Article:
Fracturing and crystal plastic behaviour of garnet under seismic stress in the dry lower continental crust (Musgrave Ranges, Central Australia)
- Journal Article
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Garnet is a high-strength mineral compared to other common minerals such as quartz and feldspar in the felsic crust. In felsic mylonites, garnet typically occurs as porphyroclasts that mostly evade crystal plastic deformation, except under relatively high-temperature conditions. The microstructure of granulite facies garnet in felsic lower-crustal rocks of the Musgrave Ranges (Central Australia) records both fracturing and crystal plastic deformation. Granulite facies metamorphism at ∼1200 Ma generally dehydrated the rocks and produced millimetre-sized garnets in peraluminous gneisses. A later ∼550 Ma overprint under sub-eclogitic conditions (600–700 ∘C, 1.1–1.3 GPa) developed mylonitic shear zones and abundant pseudotachylyte, coeval with the neocrystallization of fine-grained, high-calcium garnet. In the mylonites, granulite facies garnet porphyroclasts are enriched in calcium along rims and fractures. However, these rims are locally narrower than otherwise comparable rims along original grain boundaries, indicating the contemporaneous diffusion and fracturing of garnet. The fractured garnets exhibit internal crystal plastic deformation, which coincides with areas of enhanced diffusion, usually along zones of crystal lattice distortion and dislocation walls associated with subgrain rotation recrystallization. The fracturing of garnet under dry lower-crustal conditions, in an otherwise viscously flowing matrix, requires transient high differential stress, most likely related to seismic rupture, consistent with the coeval development of abundant pseudotachylyte. Show more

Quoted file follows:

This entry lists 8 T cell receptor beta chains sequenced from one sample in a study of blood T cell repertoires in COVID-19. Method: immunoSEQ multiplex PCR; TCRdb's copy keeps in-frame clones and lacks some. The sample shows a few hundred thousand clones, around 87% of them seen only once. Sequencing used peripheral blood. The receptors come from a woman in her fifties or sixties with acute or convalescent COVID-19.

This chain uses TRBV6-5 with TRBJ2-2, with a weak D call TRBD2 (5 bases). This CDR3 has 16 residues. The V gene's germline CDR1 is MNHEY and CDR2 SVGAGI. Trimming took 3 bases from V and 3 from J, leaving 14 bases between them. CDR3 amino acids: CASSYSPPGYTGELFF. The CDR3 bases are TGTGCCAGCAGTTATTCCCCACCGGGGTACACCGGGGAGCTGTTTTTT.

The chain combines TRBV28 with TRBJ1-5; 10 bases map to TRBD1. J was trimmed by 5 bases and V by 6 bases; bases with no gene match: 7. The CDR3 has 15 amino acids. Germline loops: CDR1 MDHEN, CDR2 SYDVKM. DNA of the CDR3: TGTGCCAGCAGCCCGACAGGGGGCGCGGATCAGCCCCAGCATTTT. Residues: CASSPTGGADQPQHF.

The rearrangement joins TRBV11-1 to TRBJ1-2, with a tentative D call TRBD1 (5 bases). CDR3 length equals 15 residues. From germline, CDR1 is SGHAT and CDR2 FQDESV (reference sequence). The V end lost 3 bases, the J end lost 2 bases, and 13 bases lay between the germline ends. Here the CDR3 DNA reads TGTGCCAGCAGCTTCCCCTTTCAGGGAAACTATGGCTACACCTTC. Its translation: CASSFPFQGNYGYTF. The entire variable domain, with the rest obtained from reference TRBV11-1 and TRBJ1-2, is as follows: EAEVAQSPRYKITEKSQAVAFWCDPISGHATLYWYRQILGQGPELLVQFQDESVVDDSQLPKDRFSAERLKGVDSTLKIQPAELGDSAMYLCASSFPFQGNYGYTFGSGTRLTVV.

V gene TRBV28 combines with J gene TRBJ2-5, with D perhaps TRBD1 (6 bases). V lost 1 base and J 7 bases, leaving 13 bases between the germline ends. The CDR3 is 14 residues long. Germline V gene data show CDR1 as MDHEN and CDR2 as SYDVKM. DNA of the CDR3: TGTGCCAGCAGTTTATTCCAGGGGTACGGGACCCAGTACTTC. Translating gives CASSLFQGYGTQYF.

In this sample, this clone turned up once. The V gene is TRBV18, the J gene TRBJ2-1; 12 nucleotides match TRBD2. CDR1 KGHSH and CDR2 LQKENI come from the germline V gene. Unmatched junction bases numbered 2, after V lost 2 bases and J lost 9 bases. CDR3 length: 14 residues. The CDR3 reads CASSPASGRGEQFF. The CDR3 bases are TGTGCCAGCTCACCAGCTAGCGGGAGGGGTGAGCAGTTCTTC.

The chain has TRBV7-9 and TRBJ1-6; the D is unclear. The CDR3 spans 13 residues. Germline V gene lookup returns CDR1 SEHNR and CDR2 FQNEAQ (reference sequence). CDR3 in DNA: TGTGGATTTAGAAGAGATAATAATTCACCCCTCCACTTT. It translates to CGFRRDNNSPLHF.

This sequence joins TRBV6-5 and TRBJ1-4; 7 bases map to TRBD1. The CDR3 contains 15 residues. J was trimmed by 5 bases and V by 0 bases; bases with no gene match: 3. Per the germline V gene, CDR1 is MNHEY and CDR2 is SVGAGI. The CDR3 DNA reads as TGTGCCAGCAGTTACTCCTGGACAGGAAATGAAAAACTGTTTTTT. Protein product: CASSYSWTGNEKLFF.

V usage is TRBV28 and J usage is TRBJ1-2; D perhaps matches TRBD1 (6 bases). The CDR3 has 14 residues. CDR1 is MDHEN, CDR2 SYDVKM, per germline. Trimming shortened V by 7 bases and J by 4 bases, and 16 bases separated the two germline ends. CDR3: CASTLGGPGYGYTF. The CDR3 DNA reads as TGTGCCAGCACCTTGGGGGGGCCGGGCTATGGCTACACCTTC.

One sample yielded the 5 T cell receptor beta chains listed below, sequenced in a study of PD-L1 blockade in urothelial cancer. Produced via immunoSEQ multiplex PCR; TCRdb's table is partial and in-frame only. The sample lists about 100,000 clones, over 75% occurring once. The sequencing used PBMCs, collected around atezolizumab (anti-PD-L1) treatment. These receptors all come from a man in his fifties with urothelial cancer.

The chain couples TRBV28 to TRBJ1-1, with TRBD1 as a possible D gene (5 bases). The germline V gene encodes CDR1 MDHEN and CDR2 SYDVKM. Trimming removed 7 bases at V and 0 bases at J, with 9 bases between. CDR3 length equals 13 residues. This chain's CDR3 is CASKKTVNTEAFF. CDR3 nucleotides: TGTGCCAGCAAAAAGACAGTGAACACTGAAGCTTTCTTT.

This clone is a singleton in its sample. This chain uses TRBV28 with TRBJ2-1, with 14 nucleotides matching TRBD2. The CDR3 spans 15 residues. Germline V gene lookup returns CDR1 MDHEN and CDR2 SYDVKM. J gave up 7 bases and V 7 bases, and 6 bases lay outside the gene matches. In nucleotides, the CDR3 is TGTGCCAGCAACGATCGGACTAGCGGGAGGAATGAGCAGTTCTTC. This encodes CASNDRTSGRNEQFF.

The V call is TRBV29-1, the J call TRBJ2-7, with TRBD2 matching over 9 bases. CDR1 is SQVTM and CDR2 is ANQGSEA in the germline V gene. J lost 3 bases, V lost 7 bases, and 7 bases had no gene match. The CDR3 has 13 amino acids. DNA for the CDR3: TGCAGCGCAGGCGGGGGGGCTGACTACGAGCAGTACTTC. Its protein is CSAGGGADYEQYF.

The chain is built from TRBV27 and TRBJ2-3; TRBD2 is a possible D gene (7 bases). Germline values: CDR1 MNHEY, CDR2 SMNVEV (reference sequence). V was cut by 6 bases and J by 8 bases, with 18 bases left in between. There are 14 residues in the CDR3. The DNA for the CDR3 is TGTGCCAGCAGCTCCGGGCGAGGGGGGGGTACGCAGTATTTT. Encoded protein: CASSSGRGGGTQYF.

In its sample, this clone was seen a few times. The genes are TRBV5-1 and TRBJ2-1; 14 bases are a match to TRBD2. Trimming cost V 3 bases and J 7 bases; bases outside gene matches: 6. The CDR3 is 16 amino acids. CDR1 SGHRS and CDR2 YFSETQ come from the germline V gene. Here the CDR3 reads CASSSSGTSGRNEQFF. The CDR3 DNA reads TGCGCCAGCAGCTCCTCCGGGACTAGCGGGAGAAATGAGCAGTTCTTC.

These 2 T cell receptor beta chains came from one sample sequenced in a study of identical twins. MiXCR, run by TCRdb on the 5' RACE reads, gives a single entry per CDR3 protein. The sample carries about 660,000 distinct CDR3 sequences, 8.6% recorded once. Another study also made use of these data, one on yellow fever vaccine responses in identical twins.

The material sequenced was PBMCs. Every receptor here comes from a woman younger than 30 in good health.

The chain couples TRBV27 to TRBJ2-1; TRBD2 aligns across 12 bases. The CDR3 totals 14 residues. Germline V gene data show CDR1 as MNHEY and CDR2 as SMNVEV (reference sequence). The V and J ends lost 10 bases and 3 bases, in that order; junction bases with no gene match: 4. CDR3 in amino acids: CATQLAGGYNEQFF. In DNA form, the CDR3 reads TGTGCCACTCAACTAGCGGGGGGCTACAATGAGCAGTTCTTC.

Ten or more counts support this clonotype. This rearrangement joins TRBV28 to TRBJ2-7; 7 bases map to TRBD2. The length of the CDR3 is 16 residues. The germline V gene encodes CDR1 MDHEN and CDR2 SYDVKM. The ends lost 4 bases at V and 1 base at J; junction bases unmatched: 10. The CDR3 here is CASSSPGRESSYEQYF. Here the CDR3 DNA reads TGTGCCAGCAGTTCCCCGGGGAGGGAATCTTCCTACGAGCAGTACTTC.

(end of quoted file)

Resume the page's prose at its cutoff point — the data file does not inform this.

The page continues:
Journal / seriesSolid Earth
Pages / Article No.
146745 - Interplay between Fracture and Flow during Localization of Deformation in the Middle and Lower Crust (SNF)
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